STEF Like I wrote in my review, I feel that Witchcraft Couture is very relevant. Especially in the light of McQueen's death and Galliano's arrest. Have these before-mentioned events been in a way a trigger to write this novel, or a source of inspiration in the process?
KATARINA I’m so glad you mentioned this, because that’s an aspect of my novel that was – and is – important to me. When I started to think about Witchcraft Couture I had in mind a provocateur, a bad boy, an enfant terrible, and so I studied the collections of Gianni Versace, Jean-Paul Gaultier – and yes, also Galliano and McQueen. But I didn’t read about their lives. I didn’t want any contemporary fashion designer to influence my idea of Oscar. Instead I read about artists’ lives: Van Gogh’s biography had an impact on me, and Charles Strickland in Somerset Maugham’s The Moon and Sixpence was also an inspiration for Oscar.
While I was writing this novel I also followed the fashion industry. What astonished me was to find out how great the pressure on today’s fashion designers is, the pressure to keep up with everything: collections, mid-season collections, publicity campaigns, store openings, media, social media. The world of catwalks, supermodels, red carpets and It Bags is such a glamorous one, but there seems to be a dark side to it, because the pace is just so hectic.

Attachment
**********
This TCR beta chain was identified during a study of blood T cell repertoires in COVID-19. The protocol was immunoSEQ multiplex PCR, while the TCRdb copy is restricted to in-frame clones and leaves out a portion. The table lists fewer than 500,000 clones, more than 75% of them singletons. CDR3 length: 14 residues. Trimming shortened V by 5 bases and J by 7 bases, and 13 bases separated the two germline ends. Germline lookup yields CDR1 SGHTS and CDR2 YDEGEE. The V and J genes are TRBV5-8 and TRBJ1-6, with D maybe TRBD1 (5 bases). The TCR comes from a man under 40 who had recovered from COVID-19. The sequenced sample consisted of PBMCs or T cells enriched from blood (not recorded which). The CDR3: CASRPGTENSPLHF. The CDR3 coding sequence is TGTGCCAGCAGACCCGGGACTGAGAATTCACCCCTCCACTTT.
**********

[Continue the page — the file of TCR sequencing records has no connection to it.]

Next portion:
Oscar couldn’t handle the pressure, that’s for sure. And you can see how his mind is breaking down from the way he designs his collections. His first collection is pure, collected, minimalistic and cerebral, whereas his last collection is as dark as it is sensual and sexy.
S Oscar's creative blocks are a recurring theme in Witchcraft Couture. Did you have any while writing and if so, how did you cope with them?
K One of the reasons I wanted to write this book was that I did indeed suffer from creative blocks. There was a critic inside my mind, and nothing I wrote was good enough for that voice. So I kept destroying my writings, and re-writing, and destroying them again. Then one day I saw creative blocks in a larger context and thought that I wanted to write about them. And yes, I did have some periods of doubt with Witchcraft Couture as well, and during those periods I wrote something else. But in the end, I always came back to Witchcraft Couture.
S Are you in the process of writing a second novel and could you tell something about it?
K Yes, it will come out next autumn, and it’s entitled Absolute Truth, for Beginners. It’s a coming-of-age story, chronicling the ups and downs of a young woman who falls in love with a famous scientist.
S To end things lightly, what is your favourite designer brand (and why)?
K Ah, that’s a tough one! I live in Italy, so maybe I’m being biased if I say that I love Italian fashion - and not just the world - famous brands, but also aspiring designers and local artisans. It’s just incredible, the craftsmanship and know-how here, the quality of work. There’s a shoemaker here in Chianti, for example, and he makes the most gorgeous leather shoes in the world. And there’s an artisan who makes bags from recycled paper. These people are just so creative.